"Christian Eckart: Purpose Driven" Christian Eckart makes work that hovers between sculpture and painting. Shapes are cut from aluminum and attached to the wall so they hang away from it. They're painted with glossy coats of auto body paint -- everything from bright citrus colors to gem-toned hues with diamond-dust sparkle. The lines of the shapes are crisp and clean, and the color is so lush and hard-candy shiny that you want to lick it. Eckart designs his shapes on a computer, but that isn't particularly obvious in many of the works. But a recent piece looks like geometric 3-D imaging made manifest. Perturbed Hexagonal Field (2006) is a ten-foot-high rectangle with a surface deeply embossed with a pattern of triangles that create three-dimensional honeycomb shapes. Finished off with a shimmering coat of magenta-gold "extreme effect" paint, it feels like it was yanked from the digital world. Through May 27. McClain Gallery, 2242 Richmond, 713-520-9988.
"Gael Stack: The Jim Drawings" Gael Stack's most recent series of drawings at Moody Gallery was done in response to the death of her friend and fellow artist Jim Love. They aren't obvious or maudlin tributes, just thoughtful, delicate collections of images on casually torn sheets of vellum. The unmodeled line drawings are rendered in pencil and colored ink with deliberate lines. They're layered with loose, generally unreadable sections of writing and images culled from her repository of Asiaphile images; floating on the translucent pages, figures of philosophers and elaborately dressed women intermingle with snippets of architecture and text. Viewing these small intimate paintings is like peeking at stray memories plucked from the back of someone's mind. Through May 27. Moody Gallery, 2815 Colquitt, 713-526-9911.
"Gunther von Hagens' Body Worlds 3: The Anatomical Exhibition of Real Human Bodies" Gunther von Hagens is the creator of the corpse-preservation process known as plastination, in which water and soluble fats are removed from the body and replaced with polymers such as silicone. The process results in lovely, long-lasting and odor-free cadavers! Just what we all were waiting for. The "Body Worlds" exhibition presents the products of von Hagens's process. Health education is the stated goal of the exhibition, and parts of it are really fascinating. It leads in with bones and skeletons, moves on to organs, and then hits you with the full-on corpses. There is informational text with each object, and the audio guide is quite good, giving you scientific information in layman's terms about bones, organs, nerves...This would have made biology class a hell of a lot more interesting. It's when von Hagens tries to get creative with them that things get tacky and questionable. At the entrance to the show, there's a skeleton kneeling with what is identified as a "Teutonic cross." Holding its heart in its hand, the skeleton still has its eyeballs, which goggle heavenward. And this is one of the mildest displays of von Hagens's Germanic tendency toward the macabre and baroque. The really low point is when von Hagens gets all Grimm's Fairy Tales with a figure whose muscle tissue is flayed away from his body, standing out like feathers. He is described as riding an "imaginary broom." Yeah, right: That would be his hands wrapped around his own trachea, standing in as the "broom" handle. Ultimately, von Hagens's P.T. Barnum showmanship overrides the educational aspects of the show. He may have developed this revolutionary method for preserving corpses, but perhaps somebody else should be appointed creative director. Through September 4. Houston Museum of Natural Science, One Hermann Circle Dr., 713-639-4629.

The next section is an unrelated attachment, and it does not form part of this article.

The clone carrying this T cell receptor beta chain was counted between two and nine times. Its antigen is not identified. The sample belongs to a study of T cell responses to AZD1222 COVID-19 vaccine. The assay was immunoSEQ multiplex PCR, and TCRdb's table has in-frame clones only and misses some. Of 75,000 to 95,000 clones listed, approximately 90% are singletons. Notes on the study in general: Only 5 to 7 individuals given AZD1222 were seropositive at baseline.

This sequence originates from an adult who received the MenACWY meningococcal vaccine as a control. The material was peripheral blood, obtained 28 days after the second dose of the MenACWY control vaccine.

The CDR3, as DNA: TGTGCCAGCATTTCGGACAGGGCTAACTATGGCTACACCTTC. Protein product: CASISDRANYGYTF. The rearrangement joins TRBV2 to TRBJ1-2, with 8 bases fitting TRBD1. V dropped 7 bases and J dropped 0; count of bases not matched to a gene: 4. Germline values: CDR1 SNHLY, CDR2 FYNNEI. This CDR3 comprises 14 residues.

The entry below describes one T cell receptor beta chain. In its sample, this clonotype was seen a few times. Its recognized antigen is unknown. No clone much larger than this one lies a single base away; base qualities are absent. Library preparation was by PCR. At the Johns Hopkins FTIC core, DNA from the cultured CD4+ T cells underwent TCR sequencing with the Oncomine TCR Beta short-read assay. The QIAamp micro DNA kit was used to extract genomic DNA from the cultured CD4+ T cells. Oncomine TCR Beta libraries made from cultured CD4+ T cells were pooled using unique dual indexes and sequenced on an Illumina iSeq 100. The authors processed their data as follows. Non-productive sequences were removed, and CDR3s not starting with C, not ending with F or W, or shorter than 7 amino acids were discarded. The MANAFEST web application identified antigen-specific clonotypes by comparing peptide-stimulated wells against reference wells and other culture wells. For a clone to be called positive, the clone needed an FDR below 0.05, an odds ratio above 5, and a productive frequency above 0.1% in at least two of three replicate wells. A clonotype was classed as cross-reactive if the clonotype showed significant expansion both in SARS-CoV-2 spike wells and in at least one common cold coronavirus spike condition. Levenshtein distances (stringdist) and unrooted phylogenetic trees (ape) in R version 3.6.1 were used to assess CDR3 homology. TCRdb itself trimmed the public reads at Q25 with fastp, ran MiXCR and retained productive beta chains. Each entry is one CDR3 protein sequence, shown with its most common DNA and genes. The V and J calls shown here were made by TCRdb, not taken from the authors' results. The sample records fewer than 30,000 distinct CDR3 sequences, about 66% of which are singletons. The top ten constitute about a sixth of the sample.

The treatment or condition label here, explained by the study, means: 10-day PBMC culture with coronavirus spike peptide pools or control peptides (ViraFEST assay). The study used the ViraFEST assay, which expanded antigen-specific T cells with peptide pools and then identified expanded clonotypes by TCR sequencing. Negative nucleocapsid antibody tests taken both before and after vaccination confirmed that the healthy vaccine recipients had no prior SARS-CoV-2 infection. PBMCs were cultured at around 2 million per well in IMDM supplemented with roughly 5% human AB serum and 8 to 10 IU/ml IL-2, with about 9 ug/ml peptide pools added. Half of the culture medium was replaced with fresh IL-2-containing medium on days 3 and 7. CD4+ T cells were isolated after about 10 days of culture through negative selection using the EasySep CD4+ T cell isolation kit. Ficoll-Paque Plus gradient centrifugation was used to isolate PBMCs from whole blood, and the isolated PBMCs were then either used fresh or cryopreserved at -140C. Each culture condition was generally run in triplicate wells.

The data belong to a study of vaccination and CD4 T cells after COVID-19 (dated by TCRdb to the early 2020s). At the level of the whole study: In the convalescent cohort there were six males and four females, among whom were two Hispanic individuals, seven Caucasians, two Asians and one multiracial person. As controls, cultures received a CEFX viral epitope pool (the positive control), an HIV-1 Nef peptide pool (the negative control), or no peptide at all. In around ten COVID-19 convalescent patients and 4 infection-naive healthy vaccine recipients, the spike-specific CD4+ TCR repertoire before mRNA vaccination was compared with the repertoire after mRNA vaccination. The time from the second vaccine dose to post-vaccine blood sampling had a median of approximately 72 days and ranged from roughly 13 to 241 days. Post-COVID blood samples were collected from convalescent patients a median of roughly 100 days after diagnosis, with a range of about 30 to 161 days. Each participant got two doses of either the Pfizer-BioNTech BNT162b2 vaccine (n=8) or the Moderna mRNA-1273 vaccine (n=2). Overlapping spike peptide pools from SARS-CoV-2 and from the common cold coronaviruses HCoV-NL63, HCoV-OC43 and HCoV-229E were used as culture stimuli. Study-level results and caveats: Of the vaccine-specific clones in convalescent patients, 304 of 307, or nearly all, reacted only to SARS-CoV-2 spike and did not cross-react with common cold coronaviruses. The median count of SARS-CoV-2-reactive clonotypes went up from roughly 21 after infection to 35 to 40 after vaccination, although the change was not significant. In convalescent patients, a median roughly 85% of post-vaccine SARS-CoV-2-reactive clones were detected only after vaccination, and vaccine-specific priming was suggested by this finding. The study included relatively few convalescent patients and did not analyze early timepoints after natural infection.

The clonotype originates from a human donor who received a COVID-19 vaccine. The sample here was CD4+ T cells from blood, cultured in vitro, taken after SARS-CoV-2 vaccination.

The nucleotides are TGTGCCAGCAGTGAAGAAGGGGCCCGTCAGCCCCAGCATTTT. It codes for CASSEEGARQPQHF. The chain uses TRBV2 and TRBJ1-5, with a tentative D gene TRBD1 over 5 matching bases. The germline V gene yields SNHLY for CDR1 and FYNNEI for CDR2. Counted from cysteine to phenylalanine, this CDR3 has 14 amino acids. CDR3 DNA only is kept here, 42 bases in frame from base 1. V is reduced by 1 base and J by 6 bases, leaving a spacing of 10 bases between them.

"Perspectives 151: Dan Steinhilber" There's a piece in this exhibition that looks like the work of a manic clown. The kind of balloons traditionally used by annoying children's-party entertainers to make hats and animals have been twisted, amassed and woven together into a giant dense rectangle. Together they hang on the wall like a brightly colored, inflatable abstract-expressionist painting. Contemporary society is filled with all kinds of crap, and an increasing number of artists are using banal, mass-produced consumer detritus as building-block components for their art. If you do it right, cheap, dumb materials can transcend their origins and become amazing. But in this show, Dan Steinhilber doesn't fare so well. He manages a couple of clever works and a lot of one-liners. Among the clever: the work in which three high-powered blowers force air along the floor toward a pile of greenish Styrofoam packing peanuts in the corner. The air continually blows, forever shifting the pile back into the corner. The piece is participatory -- visitors have taken turns sitting in front of the fans and blocking the airflow, watching the pile of Styrofoam rearrange itself. It's certainly a new take on kinetic work, and it's the strongest piece in the show. Too often, though, Steinhilber just doesn't do enough with his materials. In one work, a slender band of multicolored stripes on the wall turns out to be sticks of gum placed side by side. After the viewer's initial amused realization, the piece falls flat. While Steinhilber comes up with some promising ideas, he doesn't push them far enough. There doesn't seem to be a conceptual consistency in the way he addresses his materials. The show amuses while you're there, but little stays with you once you leave. Through June 4. Contemporary Arts Museum Houston, 5216 Montrose, 713-284-8250.